# Eigenvector of raising operator

• Pouyan
In summary: Psi|\Psi\rangle=1##.In summary, in order to show that the raising operator at has no right eigenvectors, we must first define a vector |Ψ> = ∑cn|n> (for n=0 to ∞) and use the given equation at|n> = √(n+1)|n+1> to find the relationship between the coefficients cn. By examining the eigenvector equation a^t|Ψ> = λ|Ψ>, it can be shown that the only possible solution for all n is cn = 0, indicating that there are no right eigenvectors for the raising operator at.

## Homework Statement

show that the raising operator at has no right eigenvectors

## Homework Equations

We know at|n> = √(n+1)|n+1>

## The Attempt at a Solution

we define a vector |Ψ> = ∑cn|n> (for n=0 to ∞)

at|Ψ>=at∑cn|n>=∑cn(√n+1)|n+1>

But further I give up!

Pouyan said:

## Homework Statement

show that the raising operator at has no right eigenvectors

## Homework Equations

We know at|n> = √(n+1)|n+1>

## The Attempt at a Solution

we define a vector |Ψ> = ∑cn|n> (for n=0 to ∞)

at|Ψ>=at∑cn|n>=∑cn(√n+1)|n+1>

But further I give up!

You have to try. It's not that hard.

Pouyan
PeroK said:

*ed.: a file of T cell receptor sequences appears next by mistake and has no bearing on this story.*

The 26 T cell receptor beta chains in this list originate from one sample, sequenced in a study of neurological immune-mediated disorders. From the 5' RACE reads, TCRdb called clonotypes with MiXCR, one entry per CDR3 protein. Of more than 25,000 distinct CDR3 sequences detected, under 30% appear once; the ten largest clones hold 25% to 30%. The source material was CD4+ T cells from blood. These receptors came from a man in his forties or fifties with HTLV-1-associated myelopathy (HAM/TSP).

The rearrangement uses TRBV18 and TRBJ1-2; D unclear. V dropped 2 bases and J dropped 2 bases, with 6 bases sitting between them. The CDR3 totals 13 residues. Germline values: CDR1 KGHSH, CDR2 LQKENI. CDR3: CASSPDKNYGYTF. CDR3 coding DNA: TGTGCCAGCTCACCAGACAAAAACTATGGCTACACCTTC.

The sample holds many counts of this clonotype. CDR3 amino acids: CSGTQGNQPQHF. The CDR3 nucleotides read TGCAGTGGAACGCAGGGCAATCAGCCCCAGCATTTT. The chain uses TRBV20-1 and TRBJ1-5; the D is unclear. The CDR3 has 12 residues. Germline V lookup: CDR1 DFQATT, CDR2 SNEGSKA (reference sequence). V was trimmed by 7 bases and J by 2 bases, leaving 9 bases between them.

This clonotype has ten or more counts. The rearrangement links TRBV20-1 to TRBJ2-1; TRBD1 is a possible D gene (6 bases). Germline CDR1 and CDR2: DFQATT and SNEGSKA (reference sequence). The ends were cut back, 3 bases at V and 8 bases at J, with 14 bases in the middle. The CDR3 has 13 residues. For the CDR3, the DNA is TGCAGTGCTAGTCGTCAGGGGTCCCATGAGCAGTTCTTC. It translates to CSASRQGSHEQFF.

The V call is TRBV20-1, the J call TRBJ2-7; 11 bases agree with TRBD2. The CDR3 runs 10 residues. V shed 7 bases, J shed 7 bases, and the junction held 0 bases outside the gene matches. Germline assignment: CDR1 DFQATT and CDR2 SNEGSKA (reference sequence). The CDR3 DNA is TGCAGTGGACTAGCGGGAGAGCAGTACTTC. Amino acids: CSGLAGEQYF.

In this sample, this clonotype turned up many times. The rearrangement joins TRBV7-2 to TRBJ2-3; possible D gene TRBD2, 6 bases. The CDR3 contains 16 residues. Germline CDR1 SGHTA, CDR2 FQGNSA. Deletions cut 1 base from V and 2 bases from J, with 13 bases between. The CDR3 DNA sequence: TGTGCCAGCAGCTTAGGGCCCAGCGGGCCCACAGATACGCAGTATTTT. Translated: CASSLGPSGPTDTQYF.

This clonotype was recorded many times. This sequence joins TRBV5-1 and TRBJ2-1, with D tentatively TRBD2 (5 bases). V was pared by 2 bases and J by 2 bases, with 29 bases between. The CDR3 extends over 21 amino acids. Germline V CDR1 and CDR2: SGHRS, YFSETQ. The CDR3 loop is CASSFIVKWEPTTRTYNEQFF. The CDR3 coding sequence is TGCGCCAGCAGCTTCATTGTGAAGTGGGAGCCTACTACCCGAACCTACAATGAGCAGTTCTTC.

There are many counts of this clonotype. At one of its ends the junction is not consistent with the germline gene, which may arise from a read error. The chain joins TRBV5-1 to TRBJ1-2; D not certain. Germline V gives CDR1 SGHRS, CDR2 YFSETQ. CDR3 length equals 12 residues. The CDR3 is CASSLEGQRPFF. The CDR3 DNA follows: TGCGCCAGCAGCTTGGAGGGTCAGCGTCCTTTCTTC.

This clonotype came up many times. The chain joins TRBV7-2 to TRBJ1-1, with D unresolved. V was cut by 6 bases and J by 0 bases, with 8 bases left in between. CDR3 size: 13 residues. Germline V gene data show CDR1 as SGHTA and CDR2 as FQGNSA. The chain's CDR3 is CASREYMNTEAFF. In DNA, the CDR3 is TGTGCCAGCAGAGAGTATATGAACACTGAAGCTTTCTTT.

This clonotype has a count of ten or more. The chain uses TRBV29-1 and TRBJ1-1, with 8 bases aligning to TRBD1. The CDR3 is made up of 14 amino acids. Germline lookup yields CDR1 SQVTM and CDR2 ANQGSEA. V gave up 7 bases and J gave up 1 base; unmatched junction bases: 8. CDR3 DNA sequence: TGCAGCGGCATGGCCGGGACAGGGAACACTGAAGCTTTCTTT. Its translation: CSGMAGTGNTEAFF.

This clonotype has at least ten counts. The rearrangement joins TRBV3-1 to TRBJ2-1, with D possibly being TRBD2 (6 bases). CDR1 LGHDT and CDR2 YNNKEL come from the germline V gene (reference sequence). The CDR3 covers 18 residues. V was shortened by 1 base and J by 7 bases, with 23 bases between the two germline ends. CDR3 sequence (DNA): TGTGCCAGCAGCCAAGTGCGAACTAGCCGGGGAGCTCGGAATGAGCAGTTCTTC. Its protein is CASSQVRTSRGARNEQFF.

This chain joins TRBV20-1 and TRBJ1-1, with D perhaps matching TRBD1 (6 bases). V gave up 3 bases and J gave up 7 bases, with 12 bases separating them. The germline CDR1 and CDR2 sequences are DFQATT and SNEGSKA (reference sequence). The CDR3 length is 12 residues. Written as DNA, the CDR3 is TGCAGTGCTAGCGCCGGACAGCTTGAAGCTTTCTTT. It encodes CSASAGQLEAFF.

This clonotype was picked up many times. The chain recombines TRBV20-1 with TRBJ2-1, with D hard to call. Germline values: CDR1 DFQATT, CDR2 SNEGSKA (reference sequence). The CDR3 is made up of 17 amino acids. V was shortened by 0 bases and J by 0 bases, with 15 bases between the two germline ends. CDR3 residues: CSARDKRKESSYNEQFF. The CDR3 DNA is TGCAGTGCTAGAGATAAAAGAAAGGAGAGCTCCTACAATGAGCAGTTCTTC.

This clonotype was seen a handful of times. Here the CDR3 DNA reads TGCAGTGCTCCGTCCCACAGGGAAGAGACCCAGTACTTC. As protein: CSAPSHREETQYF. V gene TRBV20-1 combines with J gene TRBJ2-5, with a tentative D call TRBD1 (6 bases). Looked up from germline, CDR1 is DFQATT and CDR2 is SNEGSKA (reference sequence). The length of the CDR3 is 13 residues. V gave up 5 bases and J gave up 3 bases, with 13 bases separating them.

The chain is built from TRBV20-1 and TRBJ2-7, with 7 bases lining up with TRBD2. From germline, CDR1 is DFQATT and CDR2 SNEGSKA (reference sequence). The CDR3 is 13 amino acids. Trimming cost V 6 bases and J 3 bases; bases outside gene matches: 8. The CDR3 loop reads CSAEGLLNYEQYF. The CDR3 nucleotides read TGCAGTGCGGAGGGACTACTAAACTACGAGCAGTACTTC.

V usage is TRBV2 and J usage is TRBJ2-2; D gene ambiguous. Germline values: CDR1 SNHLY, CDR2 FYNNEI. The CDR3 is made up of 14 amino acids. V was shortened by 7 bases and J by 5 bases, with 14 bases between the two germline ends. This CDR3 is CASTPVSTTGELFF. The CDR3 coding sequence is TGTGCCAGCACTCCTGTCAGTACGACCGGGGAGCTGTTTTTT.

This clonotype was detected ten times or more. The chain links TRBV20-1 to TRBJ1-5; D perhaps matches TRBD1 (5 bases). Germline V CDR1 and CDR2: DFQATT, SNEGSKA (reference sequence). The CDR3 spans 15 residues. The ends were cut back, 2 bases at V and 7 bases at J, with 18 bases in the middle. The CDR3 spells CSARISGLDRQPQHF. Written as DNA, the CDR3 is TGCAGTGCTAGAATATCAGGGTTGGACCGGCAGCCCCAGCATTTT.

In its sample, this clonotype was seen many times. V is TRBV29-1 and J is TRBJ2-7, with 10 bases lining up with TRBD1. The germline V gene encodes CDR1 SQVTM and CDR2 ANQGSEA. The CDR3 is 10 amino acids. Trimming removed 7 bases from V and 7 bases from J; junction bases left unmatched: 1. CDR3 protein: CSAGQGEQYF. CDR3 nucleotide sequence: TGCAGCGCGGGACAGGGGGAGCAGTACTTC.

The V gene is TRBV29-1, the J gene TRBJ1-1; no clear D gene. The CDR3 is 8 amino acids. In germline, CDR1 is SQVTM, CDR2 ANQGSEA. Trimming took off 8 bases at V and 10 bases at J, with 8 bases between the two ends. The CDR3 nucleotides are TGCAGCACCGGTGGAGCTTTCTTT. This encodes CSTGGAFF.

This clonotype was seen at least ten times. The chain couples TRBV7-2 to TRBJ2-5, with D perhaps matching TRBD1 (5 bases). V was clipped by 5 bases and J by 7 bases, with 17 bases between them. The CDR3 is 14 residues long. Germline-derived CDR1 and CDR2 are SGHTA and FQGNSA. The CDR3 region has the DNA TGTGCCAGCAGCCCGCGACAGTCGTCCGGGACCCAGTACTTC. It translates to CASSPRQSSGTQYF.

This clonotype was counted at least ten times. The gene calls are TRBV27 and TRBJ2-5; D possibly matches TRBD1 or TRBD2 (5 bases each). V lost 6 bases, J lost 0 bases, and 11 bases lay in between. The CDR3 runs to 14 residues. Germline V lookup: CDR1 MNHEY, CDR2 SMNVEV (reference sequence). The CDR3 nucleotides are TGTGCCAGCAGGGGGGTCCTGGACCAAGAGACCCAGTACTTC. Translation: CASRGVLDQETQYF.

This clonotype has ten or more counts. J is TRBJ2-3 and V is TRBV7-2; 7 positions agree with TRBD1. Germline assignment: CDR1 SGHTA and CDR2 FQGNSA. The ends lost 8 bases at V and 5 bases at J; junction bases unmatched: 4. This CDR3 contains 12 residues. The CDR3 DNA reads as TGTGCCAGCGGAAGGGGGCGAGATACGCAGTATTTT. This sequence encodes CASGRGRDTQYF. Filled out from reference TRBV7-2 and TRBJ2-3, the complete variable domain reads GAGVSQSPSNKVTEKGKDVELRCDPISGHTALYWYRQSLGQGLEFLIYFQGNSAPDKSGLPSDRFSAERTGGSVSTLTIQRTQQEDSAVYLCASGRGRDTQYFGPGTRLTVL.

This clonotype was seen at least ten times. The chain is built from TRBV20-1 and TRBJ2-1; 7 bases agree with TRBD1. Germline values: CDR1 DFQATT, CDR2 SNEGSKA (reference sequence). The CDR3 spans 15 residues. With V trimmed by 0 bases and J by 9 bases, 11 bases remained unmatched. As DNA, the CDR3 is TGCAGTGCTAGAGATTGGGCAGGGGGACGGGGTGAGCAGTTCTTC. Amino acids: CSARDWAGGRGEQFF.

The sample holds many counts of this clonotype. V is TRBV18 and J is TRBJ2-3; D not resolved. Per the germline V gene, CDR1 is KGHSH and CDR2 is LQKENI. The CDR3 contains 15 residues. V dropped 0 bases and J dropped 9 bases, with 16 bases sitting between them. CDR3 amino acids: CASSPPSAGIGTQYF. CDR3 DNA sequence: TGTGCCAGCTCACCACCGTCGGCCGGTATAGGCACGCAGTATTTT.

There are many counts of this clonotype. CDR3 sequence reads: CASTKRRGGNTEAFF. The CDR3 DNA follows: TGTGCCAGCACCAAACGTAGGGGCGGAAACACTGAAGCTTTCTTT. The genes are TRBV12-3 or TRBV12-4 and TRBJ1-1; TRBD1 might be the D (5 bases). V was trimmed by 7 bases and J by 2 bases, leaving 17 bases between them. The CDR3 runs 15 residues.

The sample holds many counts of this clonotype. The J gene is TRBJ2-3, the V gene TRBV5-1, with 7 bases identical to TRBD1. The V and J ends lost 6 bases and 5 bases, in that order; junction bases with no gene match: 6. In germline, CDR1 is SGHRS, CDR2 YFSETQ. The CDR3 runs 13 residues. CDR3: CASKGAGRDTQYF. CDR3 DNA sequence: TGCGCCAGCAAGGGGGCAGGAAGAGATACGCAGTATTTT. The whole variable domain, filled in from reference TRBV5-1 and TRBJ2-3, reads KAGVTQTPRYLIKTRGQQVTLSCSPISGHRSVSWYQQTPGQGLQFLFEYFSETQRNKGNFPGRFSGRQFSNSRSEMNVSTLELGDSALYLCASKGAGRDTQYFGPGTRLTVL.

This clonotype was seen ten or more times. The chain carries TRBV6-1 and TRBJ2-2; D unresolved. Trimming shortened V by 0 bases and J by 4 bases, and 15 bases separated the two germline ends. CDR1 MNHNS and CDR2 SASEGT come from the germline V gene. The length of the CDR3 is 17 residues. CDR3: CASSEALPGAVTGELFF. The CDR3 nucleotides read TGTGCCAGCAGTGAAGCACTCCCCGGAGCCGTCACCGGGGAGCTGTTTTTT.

You have to try. It's not that hard.
Well I do see this :

at|Ψ>=at∑cn|n>=∑cn(√n+1)|n+1>
In a solution i do see:

Latex code : \sum_{n=0}^{\infty}c_{n}|n>=\sum_{n=1}^{\infty}c_{n-1}\sqrt{n}|n>
I know how to iterate a sum serie but why shall we say so ?!

and the only possible value is c_n=0

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Pouyan said:
Well I do see this :

at|Ψ>=at∑cn|n>=∑cn(√n+1)|n+1>
In a solution i do see:

View attachment 230995

Latex code : \sum_{n=0}^{\infty}c_{n}|n>=\sum_{n=1}^{\infty}c_{n-1}\sqrt{n}|n>
I know how to iterate a sum serie but why shall we say so ?!

and the only possible value is c_n=0

Two things.

1) You should be writing down what it means for ##a^t## to have an eigenvector:

##a^t|\Psi \rangle = \lambda |\Psi \rangle##

2) Sometimes you can see things better using the ##\sum## notation. And sometimes you can see things better with the terms written out. If you are stuck, you should always try both ways. In this case, for example, let:

##|\Psi \rangle = c_0 |0 \rangle + c_1 |1 \rangle + c_2 |2 \rangle \dots ##

You are right that you can show that ##c_n = 0##. Can you show this fully? Also, what about the case where ##\lambda = 0## as a possible eigenvalue?

Pouyan
PeroK said:
Two things.

1) You should be writing down what it means for ##a^t## to have an eigenvector:

##a^t|\Psi \rangle = \lambda |\Psi \rangle##

2) Sometimes you can see things better using the ##\sum## notation. And sometimes you can see things better with the terms written out. If you are stuck, you should always try both ways. In this case, for example, let:

##|\Psi \rangle = c_0 |0 \rangle + c_1 |1 \rangle + c_2 |2 \rangle \dots ##

You are right that you can show that ##c_n = 0##. Can you show this fully? Also, what about the case where ##\lambda = 0## as a possible eigenvalue?
this is my problem, I don't get it
How can I show

is right if and only if c_n = 0...?